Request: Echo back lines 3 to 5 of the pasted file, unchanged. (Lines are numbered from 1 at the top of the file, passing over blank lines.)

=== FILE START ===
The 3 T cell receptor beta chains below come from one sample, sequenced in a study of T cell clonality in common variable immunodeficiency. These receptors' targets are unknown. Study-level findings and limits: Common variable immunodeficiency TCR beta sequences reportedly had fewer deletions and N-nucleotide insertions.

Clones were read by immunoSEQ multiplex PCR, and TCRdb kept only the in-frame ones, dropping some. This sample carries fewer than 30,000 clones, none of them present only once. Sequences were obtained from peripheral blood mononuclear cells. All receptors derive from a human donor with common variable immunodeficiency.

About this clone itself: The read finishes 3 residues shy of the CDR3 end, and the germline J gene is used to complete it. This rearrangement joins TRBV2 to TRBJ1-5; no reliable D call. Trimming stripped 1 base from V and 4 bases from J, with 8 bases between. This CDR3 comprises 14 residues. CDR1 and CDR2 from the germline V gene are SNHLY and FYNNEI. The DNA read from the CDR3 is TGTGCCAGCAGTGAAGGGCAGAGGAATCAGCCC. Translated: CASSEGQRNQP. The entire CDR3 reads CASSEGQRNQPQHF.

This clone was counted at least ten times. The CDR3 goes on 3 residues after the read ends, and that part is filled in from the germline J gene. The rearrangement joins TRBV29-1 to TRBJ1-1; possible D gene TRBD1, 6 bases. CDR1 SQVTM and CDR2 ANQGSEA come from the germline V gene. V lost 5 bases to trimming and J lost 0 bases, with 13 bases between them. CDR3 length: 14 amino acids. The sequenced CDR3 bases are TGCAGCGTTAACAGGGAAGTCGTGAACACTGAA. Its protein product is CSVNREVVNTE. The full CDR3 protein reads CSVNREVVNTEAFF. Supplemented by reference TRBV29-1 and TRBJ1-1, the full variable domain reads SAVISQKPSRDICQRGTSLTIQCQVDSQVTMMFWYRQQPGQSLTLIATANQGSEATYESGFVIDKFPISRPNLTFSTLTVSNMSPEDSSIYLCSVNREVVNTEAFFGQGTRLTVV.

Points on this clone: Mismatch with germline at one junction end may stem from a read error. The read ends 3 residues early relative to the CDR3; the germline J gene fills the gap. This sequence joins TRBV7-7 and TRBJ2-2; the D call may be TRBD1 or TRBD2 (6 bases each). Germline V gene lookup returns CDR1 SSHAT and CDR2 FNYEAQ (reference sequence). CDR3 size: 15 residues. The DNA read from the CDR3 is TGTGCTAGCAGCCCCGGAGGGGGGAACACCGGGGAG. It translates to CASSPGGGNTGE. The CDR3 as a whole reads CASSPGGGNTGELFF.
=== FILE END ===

About this clone itself: The read finishes 3 residues shy of the CDR3 end, and the germline J gene is used to complete it. This rearrangement joins TRBV2 to TRBJ1-5; no reliable D call. Trimming stripped 1 base from V and 4 bases from J, with 8 bases between. This CDR3 comprises 14 residues. CDR1 and CDR2 from the germline V gene are SNHLY and FYNNEI. The DNA read from the CDR3 is TGTGCCAGCAGTGAAGGGCAGAGGAATCAGCCC. Translated: CASSEGQRNQP. The entire CDR3 reads CASSEGQRNQPQHF.

This clone was counted at least ten times. The CDR3 goes on 3 residues after the read ends, and that part is filled in from the germline J gene. The rearrangement joins TRBV29-1 to TRBJ1-1; possible D gene TRBD1, 6 bases. CDR1 SQVTM and CDR2 ANQGSEA come from the germline V gene. V lost 5 bases to trimming and J lost 0 bases, with 13 bases between them. CDR3 length: 14 amino acids. The sequenced CDR3 bases are TGCAGCGTTAACAGGGAAGTCGTGAACACTGAA. Its protein product is CSVNREVVNTE. The full CDR3 protein reads CSVNREVVNTEAFF. Supplemented by reference TRBV29-1 and TRBJ1-1, the full variable domain reads SAVISQKPSRDICQRGTSLTIQCQVDSQVTMMFWYRQQPGQSLTLIATANQGSEATYESGFVIDKFPISRPNLTFSTLTVSNMSPEDSSIYLCSVNREVVNTEAFFGQGTRLTVV.

Points on this clone: Mismatch with germline at one junction end may stem from a read error. The read ends 3 residues early relative to the CDR3; the germline J gene fills the gap. This sequence joins TRBV7-7 and TRBJ2-2; the D call may be TRBD1 or TRBD2 (6 bases each). Germline V gene lookup returns CDR1 SSHAT and CDR2 FNYEAQ (reference sequence). CDR3 size: 15 residues. The DNA read from the CDR3 is TGTGCTAGCAGCCCCGGAGGGGGGAACACCGGGGAG. It translates to CASSPGGGNTGE. The CDR3 as a whole reads CASSPGGGNTGELFF.